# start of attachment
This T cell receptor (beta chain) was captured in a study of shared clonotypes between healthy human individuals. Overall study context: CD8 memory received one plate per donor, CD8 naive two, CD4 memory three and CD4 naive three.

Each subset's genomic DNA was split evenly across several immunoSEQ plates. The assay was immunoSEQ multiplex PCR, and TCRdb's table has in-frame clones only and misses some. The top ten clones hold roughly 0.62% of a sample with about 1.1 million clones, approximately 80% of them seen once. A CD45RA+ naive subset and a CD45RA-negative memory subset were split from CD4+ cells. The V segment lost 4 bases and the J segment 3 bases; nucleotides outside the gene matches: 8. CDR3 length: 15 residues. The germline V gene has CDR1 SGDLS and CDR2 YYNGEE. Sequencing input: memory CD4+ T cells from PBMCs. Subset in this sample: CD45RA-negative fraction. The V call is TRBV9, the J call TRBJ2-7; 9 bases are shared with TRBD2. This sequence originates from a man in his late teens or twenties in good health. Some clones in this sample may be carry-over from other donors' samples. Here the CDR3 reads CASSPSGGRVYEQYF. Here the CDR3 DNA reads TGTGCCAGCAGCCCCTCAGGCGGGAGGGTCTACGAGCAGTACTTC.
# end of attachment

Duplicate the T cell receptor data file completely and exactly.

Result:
This T cell receptor (beta chain) was captured in a study of shared clonotypes between healthy human individuals. Overall study context: CD8 memory received one plate per donor, CD8 naive two, CD4 memory three and CD4 naive three.

Each subset's genomic DNA was split evenly across several immunoSEQ plates. The assay was immunoSEQ multiplex PCR, and TCRdb's table has in-frame clones only and misses some. The top ten clones hold roughly 0.62% of a sample with about 1.1 million clones, approximately 80% of them seen once. A CD45RA+ naive subset and a CD45RA-negative memory subset were split from CD4+ cells. The V segment lost 4 bases and the J segment 3 bases; nucleotides outside the gene matches: 8. CDR3 length: 15 residues. The germline V gene has CDR1 SGDLS and CDR2 YYNGEE. Sequencing input: memory CD4+ T cells from PBMCs. Subset in this sample: CD45RA-negative fraction. The V call is TRBV9, the J call TRBJ2-7; 9 bases are shared with TRBD2. This sequence originates from a man in his late teens or twenties in good health. Some clones in this sample may be carry-over from other donors' samples. Here the CDR3 reads CASSPSGGRVYEQYF. Here the CDR3 DNA reads TGTGCCAGCAGCCCCTCAGGCGGGAGGGTCTACGAGCAGTACTTC.